With Dan Eiskant ’19, media and communication studies
Faster than a speeding bullet! More powerful than a locomotive! Able to leap tall buildings at a singlebound! It’s…a Mama’s Boy?
Most of us are guilty of saying “I could do that” while watching feats of strength on TV from the comfort of the couch (possibly with a snack in hand). But Dan Eiskant ’19, media and communication studies, took the challenge head-on and started his journey to become the next American Ninja Warrior.
American Ninja Warrior is a competition where athletes race against the clock to conquer various obstacles. At each qualifying stage, the playing field is whittled down and competitors (often with larger-than-life personas) advance as they complete increasingly grueling courses. The pinnacle for any American Ninja Warrior is making it the final stage—a rope climb. But this is not your gym class rope climb. Competitors must claw their way to the top of a 75-foot rope within 30 seconds to take home the cash prize and bragging rights. So how do you even begin to train for something like this? We decided to ask the expert.
Tools of the Trade 1. Determination and humility 2. Several gym memberships 3. Ability to rest 4. Vocal fans to cheer you on 5. Camera to capture these gravity-defying feats
Step 1 – Find someone who will catch you when you fall
Even though American Ninja Warrior is a solo competition, it’s impossible to do well without support from the sidelines. “It’s important to surround yourself with friends who will encourage you and push you to be your very best,” says Eiskant, whose entourage includes some pint-sized fans and campus crooners.
Eiskant works at a local Ninja gym teaching school-aged kids the ropes…and jumps…and climbs. “When I came back after the episode aired, I had a bunch of my students coming up saying they watched me on TV and they were so excited,” he says. “I love helping them develop these techniques early on because they’re good at it! They have no fear.”
In addition to this legion of little fans, Eiskant relies heavily the friends he made as part of UMBC’s all-male a capella group, the Mama’s Boys. On air, the group joined Eiskant at the starting line, sending him off with their own rendition of “Danny Boy.”
“I actually had stage fright before I joined the group and they helped me get over that, so getting to sing with them like we normally do, but at the starting line of the qualifiers, just helped me get rid of all of my nerves,” says Eiskant.
Step 2 – Make the world your jungle gym
A lot of hard work goes a little way when it comes to training for American Ninja Warrior. Eiskant is in the gym up to six days a week training and the end result is running a course that sometimes is the length of a commercial break. But you still have to give it your all to get there, and that means thinking outside the box for fitness.
“More so than grip strength and finger strength, it’s a mental game,” explains Eiskant. “Rock climbing provides a lot of real-time problem solving skills that you don’t get in other workouts. It helps when you’re tackling a course you’re not familiar with.”
Since competitors don’t see the course until they get to qualifying, Eiskant suggests that ANW-hopefuls check out different gyms, pursue other athletic hobbies, and familiarize themselves with various challenges to improve their odds on the ever-changing course.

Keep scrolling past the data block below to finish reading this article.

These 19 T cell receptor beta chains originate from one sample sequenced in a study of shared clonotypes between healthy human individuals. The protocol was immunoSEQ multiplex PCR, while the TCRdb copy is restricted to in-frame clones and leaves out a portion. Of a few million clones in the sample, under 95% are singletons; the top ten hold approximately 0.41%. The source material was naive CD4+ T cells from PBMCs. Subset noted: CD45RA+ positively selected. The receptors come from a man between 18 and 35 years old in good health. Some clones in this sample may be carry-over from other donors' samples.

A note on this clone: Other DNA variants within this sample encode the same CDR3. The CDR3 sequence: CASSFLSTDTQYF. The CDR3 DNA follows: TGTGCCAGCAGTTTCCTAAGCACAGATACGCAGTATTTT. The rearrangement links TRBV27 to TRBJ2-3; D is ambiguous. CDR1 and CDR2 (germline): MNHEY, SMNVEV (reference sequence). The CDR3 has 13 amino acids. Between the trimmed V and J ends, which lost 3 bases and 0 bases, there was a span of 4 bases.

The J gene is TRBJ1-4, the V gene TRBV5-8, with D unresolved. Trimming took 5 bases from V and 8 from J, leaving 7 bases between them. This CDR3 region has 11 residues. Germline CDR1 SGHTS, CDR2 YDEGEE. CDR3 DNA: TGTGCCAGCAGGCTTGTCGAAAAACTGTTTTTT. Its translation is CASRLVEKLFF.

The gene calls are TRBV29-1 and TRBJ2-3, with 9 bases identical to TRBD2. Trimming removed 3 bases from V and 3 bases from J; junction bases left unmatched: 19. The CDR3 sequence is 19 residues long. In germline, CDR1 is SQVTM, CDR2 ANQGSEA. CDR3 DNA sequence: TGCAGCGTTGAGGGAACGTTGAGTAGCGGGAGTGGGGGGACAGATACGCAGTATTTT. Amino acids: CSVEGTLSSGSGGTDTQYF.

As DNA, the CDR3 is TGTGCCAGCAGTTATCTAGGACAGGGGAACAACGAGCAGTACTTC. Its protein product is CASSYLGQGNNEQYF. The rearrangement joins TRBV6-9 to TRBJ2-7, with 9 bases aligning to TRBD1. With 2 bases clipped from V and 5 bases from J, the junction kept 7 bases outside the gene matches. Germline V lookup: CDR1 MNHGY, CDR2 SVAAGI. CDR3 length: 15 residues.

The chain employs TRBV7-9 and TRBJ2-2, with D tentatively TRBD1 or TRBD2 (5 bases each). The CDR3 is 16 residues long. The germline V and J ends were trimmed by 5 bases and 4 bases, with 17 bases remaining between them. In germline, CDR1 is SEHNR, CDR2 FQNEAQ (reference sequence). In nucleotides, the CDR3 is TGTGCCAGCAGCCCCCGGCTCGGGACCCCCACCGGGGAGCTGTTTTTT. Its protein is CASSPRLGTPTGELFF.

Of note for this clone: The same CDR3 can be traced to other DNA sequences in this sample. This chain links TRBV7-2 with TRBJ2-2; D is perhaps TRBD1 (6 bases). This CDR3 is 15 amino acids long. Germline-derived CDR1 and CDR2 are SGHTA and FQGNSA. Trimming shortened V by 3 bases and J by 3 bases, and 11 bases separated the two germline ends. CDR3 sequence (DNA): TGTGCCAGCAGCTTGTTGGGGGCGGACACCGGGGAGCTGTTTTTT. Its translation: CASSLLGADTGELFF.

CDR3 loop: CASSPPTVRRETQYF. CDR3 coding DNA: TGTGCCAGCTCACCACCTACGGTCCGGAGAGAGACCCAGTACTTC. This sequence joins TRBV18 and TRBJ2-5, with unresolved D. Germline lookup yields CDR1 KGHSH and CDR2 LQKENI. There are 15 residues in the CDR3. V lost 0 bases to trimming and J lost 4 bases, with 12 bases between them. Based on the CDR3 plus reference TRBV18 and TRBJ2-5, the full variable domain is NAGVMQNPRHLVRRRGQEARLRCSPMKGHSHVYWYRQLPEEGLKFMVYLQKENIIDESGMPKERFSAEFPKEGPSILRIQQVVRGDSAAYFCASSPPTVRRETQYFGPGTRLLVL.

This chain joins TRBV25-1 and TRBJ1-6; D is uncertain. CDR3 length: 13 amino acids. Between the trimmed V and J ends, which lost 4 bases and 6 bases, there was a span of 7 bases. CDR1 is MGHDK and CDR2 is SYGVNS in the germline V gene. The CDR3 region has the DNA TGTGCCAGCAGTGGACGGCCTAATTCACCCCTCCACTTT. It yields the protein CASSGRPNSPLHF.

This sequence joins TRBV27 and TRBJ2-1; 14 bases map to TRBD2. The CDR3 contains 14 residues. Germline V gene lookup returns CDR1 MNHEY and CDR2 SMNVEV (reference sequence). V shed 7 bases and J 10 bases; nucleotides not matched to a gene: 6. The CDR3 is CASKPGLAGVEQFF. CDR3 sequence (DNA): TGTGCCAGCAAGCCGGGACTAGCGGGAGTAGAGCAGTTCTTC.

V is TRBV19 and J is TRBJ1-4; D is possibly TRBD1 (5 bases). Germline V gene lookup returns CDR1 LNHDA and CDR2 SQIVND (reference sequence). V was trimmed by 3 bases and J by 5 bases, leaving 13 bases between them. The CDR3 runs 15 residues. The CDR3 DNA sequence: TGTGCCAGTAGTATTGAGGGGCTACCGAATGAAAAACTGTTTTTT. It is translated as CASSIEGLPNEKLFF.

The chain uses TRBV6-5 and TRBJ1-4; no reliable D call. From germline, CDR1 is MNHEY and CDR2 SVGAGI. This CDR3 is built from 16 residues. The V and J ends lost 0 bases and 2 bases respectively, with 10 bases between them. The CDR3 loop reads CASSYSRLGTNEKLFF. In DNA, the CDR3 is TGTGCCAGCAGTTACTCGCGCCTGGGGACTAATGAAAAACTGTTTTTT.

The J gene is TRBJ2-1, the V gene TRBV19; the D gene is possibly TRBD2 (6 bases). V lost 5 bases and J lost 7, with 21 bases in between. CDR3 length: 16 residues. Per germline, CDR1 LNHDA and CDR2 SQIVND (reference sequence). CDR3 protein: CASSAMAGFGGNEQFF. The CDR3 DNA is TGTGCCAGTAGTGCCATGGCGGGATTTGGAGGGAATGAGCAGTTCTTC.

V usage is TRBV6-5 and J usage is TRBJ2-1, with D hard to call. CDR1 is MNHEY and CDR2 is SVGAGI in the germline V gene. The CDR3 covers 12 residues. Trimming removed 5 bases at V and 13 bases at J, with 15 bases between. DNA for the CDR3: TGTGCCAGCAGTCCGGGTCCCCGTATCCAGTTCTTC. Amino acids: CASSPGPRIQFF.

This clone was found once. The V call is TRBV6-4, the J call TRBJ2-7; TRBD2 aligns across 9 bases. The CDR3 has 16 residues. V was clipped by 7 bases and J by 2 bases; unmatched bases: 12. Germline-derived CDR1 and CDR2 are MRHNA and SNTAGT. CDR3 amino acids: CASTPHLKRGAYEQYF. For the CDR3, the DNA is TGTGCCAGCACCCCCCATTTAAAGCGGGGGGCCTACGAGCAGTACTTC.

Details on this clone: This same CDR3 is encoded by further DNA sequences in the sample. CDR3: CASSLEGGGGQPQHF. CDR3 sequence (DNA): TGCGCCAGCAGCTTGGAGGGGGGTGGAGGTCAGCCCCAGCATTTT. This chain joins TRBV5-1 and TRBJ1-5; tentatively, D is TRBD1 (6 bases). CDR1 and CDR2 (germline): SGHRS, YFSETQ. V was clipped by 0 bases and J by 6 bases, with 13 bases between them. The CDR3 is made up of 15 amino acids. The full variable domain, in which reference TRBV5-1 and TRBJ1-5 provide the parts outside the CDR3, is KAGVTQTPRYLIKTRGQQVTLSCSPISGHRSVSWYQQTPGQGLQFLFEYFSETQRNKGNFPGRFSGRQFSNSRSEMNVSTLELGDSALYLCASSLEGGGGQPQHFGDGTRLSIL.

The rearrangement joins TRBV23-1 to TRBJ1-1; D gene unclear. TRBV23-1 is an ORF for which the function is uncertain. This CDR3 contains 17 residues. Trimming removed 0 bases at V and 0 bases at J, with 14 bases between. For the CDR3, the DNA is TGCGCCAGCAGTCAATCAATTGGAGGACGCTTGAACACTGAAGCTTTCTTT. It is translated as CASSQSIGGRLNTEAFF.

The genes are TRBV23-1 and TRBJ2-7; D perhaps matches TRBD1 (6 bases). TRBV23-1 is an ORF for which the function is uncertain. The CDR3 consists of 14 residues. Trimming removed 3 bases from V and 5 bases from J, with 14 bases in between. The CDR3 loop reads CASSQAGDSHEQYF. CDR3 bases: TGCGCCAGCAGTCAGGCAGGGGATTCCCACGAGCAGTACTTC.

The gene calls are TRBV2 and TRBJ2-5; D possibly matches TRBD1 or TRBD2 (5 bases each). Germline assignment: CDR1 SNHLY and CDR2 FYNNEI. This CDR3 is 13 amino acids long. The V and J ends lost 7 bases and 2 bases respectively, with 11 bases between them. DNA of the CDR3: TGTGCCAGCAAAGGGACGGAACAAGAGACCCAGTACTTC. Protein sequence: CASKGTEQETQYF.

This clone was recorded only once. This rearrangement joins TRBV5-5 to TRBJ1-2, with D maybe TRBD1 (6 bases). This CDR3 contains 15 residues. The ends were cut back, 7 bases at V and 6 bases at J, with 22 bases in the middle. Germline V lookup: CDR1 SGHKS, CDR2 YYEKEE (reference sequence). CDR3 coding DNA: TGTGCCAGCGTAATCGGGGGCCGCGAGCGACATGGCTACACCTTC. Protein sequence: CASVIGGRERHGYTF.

Step 3 – Sing for your supper
Now that you have the skills to run up a nearly vertical Warped Wall and propel your body up a Salmon Ladder, what do you do with them? Time to put it all in action and apply for American Ninja Warrior.
Eiskant has been a fan of the show since he was 15, but the rules require all contestants to be a certain age. He took his cues and started working out with an eye toward landing on a spot. He started rock climbing with a group and, once he turned 21, he felt like he was ready to compete.
It’s a highly selective process to be chosen to run on American Ninja Warrior. All hopefuls have to fill out an extensive questionnaire and submit a video showing their personality and what sets them apart. Eiskant kept it in the family and leaned on the Mama’s Boys to help out.
“I focused on my music and singing and being part of the Mama’s Boys. You have to be interesting and engaging and be sure you have a story to tell.”
Step 4 – Don’t let the odds deter you
Eiskant was one of the lucky ones selected the very first year he submitted in 2018 to run in Philadelphia. Even though he was eliminated, he tried out again and had his run featured in our own Baltimore backyard in 2019. He advanced to city finals and fell short but hasn’t let that discourage him.
“Watching everyone compete, you realize this person is no better than me just because they can do that. Anything can happen, you just have to keep pushing at it,” he reflects.
The Ninja community is a supportive one and Eiskant emphasizes that, even though it’s a competition, “it’s more like a family environment. Everyone is just helping each other be better versions of themselves.”
In fact, Eiskant has been so encouraging and determined, he’s even inspired someone very close to him to try out next year—his dad.
If you missed it, catch Dan’s episode online now or check out the teaser clip below!
All photos by Marlayna Demond ’11 unless otherwise noted.